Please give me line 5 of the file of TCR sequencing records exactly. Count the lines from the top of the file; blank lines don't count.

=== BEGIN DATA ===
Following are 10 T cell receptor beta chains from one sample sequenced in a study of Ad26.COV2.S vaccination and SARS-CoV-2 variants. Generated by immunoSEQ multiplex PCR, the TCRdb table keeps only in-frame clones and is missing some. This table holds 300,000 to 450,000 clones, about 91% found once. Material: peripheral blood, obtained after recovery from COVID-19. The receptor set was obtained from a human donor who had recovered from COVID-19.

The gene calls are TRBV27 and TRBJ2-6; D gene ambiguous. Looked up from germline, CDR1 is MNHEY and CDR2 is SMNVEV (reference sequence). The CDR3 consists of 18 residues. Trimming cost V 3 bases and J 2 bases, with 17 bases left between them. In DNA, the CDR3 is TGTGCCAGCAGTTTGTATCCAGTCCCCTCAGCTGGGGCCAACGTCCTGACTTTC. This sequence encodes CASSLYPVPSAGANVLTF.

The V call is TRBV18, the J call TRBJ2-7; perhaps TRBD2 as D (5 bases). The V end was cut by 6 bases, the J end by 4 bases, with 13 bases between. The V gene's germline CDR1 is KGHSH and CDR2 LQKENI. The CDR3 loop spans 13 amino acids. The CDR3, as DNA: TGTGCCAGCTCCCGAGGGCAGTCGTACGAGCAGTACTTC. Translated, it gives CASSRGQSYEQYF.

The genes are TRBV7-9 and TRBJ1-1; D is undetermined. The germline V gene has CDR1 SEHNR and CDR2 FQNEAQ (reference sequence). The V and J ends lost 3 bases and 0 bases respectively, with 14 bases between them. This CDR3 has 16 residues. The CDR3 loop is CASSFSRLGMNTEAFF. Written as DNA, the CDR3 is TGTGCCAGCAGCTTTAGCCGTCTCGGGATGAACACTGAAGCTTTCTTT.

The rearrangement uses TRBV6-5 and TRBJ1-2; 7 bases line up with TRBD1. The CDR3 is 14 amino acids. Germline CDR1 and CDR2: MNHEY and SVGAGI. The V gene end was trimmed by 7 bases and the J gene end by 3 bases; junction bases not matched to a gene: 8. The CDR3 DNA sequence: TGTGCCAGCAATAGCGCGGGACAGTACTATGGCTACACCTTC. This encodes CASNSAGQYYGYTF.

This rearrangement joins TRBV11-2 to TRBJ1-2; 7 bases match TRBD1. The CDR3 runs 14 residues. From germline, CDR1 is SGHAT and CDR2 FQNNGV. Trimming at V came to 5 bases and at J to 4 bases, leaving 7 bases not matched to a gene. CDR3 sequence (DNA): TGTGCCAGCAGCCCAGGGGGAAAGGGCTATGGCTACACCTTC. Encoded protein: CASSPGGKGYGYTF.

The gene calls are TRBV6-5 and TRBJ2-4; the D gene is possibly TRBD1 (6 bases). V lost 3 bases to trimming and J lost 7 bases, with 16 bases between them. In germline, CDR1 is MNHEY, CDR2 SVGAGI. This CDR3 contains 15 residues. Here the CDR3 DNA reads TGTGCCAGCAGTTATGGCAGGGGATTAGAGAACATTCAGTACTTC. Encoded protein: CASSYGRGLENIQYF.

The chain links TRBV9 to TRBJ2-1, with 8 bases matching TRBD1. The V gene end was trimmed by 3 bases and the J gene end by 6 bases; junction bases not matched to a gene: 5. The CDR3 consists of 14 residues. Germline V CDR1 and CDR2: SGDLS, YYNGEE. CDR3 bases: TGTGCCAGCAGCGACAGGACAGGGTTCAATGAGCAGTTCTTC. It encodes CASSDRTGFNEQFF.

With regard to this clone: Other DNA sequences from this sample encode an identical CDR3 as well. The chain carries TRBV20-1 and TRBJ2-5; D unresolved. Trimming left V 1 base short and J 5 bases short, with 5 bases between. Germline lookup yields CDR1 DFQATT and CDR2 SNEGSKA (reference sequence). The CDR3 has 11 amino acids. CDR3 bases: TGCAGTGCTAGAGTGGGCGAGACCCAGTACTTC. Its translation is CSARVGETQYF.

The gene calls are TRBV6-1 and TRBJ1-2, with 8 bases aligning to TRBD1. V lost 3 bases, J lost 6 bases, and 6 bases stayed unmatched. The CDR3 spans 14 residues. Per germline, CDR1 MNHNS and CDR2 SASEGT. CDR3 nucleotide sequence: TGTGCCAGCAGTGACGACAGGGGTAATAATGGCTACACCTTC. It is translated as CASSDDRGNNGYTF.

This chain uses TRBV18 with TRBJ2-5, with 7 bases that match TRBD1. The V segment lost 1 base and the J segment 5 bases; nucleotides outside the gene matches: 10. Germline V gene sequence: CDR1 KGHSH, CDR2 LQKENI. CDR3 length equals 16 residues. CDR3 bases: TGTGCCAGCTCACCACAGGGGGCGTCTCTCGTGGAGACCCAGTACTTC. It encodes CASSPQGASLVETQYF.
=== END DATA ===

The rearrangement uses TRBV6-5 and TRBJ1-2; 7 bases line up with TRBD1. The CDR3 is 14 amino acids. Germline CDR1 and CDR2: MNHEY and SVGAGI. The V gene end was trimmed by 7 bases and the J gene end by 3 bases; junction bases not matched to a gene: 8. The CDR3 DNA sequence: TGTGCCAGCAATAGCGCGGGACAGTACTATGGCTACACCTTC. This encodes CASNSAGQYYGYTF.